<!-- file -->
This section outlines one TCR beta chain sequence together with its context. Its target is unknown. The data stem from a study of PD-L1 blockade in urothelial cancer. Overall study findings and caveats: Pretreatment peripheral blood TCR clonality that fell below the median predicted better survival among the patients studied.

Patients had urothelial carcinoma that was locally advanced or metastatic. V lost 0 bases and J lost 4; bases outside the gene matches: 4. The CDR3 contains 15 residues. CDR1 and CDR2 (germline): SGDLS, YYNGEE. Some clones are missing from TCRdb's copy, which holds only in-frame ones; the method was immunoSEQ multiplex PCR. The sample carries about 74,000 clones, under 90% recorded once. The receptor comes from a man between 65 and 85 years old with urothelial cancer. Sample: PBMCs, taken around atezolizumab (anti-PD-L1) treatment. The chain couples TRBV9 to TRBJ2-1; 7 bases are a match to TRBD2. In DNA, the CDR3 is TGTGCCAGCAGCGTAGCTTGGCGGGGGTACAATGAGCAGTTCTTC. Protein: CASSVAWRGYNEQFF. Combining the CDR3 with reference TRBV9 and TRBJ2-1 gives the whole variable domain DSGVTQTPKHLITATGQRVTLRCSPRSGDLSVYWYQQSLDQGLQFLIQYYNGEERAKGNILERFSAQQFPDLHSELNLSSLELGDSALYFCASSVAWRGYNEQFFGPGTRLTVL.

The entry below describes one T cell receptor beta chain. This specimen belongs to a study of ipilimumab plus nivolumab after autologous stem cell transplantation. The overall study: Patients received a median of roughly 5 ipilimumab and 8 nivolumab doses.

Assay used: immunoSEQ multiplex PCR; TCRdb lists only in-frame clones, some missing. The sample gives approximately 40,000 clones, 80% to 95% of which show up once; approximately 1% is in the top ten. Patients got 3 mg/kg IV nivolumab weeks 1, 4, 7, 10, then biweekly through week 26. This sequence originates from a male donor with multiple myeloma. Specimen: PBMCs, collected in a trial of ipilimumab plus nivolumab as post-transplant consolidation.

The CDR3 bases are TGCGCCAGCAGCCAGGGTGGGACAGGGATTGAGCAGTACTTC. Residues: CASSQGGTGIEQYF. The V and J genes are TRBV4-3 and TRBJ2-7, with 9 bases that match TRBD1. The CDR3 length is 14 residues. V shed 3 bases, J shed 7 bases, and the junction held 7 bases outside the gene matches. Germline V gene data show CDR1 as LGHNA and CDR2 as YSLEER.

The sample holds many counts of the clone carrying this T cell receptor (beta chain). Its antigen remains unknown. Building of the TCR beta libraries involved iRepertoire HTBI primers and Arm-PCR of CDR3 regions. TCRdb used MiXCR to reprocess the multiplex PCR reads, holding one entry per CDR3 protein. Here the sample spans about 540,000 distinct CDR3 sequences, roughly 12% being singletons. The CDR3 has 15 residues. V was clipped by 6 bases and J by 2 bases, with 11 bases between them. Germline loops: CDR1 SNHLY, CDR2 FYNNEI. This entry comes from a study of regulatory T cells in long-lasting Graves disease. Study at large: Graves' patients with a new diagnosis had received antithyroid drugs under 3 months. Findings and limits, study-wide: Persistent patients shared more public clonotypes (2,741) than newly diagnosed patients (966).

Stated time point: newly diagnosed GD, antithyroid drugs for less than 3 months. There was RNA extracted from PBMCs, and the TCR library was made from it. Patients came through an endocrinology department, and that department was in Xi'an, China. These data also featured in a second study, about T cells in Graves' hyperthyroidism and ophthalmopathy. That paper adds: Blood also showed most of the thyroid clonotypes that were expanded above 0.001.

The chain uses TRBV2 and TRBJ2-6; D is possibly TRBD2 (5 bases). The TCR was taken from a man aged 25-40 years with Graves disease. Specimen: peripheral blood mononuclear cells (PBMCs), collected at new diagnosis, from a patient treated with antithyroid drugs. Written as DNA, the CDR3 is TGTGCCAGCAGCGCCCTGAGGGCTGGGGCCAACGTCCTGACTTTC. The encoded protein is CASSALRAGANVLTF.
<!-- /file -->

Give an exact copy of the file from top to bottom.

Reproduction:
This section outlines one TCR beta chain sequence together with its context. Its target is unknown. The data stem from a study of PD-L1 blockade in urothelial cancer. Overall study findings and caveats: Pretreatment peripheral blood TCR clonality that fell below the median predicted better survival among the patients studied.

Patients had urothelial carcinoma that was locally advanced or metastatic. V lost 0 bases and J lost 4; bases outside the gene matches: 4. The CDR3 contains 15 residues. CDR1 and CDR2 (germline): SGDLS, YYNGEE. Some clones are missing from TCRdb's copy, which holds only in-frame ones; the method was immunoSEQ multiplex PCR. The sample carries about 74,000 clones, under 90% recorded once. The receptor comes from a man between 65 and 85 years old with urothelial cancer. Sample: PBMCs, taken around atezolizumab (anti-PD-L1) treatment. The chain couples TRBV9 to TRBJ2-1; 7 bases are a match to TRBD2. In DNA, the CDR3 is TGTGCCAGCAGCGTAGCTTGGCGGGGGTACAATGAGCAGTTCTTC. Protein: CASSVAWRGYNEQFF. Combining the CDR3 with reference TRBV9 and TRBJ2-1 gives the whole variable domain DSGVTQTPKHLITATGQRVTLRCSPRSGDLSVYWYQQSLDQGLQFLIQYYNGEERAKGNILERFSAQQFPDLHSELNLSSLELGDSALYFCASSVAWRGYNEQFFGPGTRLTVL.

The entry below describes one T cell receptor beta chain. This specimen belongs to a study of ipilimumab plus nivolumab after autologous stem cell transplantation. The overall study: Patients received a median of roughly 5 ipilimumab and 8 nivolumab doses.

Assay used: immunoSEQ multiplex PCR; TCRdb lists only in-frame clones, some missing. The sample gives approximately 40,000 clones, 80% to 95% of which show up once; approximately 1% is in the top ten. Patients got 3 mg/kg IV nivolumab weeks 1, 4, 7, 10, then biweekly through week 26. This sequence originates from a male donor with multiple myeloma. Specimen: PBMCs, collected in a trial of ipilimumab plus nivolumab as post-transplant consolidation.

The CDR3 bases are TGCGCCAGCAGCCAGGGTGGGACAGGGATTGAGCAGTACTTC. Residues: CASSQGGTGIEQYF. The V and J genes are TRBV4-3 and TRBJ2-7, with 9 bases that match TRBD1. The CDR3 length is 14 residues. V shed 3 bases, J shed 7 bases, and the junction held 7 bases outside the gene matches. Germline V gene data show CDR1 as LGHNA and CDR2 as YSLEER.

The sample holds many counts of the clone carrying this T cell receptor (beta chain). Its antigen remains unknown. Building of the TCR beta libraries involved iRepertoire HTBI primers and Arm-PCR of CDR3 regions. TCRdb used MiXCR to reprocess the multiplex PCR reads, holding one entry per CDR3 protein. Here the sample spans about 540,000 distinct CDR3 sequences, roughly 12% being singletons. The CDR3 has 15 residues. V was clipped by 6 bases and J by 2 bases, with 11 bases between them. Germline loops: CDR1 SNHLY, CDR2 FYNNEI. This entry comes from a study of regulatory T cells in long-lasting Graves disease. Study at large: Graves' patients with a new diagnosis had received antithyroid drugs under 3 months. Findings and limits, study-wide: Persistent patients shared more public clonotypes (2,741) than newly diagnosed patients (966).

Stated time point: newly diagnosed GD, antithyroid drugs for less than 3 months. There was RNA extracted from PBMCs, and the TCR library was made from it. Patients came through an endocrinology department, and that department was in Xi'an, China. These data also featured in a second study, about T cells in Graves' hyperthyroidism and ophthalmopathy. That paper adds: Blood also showed most of the thyroid clonotypes that were expanded above 0.001.

The chain uses TRBV2 and TRBJ2-6; D is possibly TRBD2 (5 bases). The TCR was taken from a man aged 25-40 years with Graves disease. Specimen: peripheral blood mononuclear cells (PBMCs), collected at new diagnosis, from a patient treated with antithyroid drugs. Written as DNA, the CDR3 is TGTGCCAGCAGCGCCCTGAGGGCTGGGGCCAACGTCCTGACTTTC. The encoded protein is CASSALRAGANVLTF.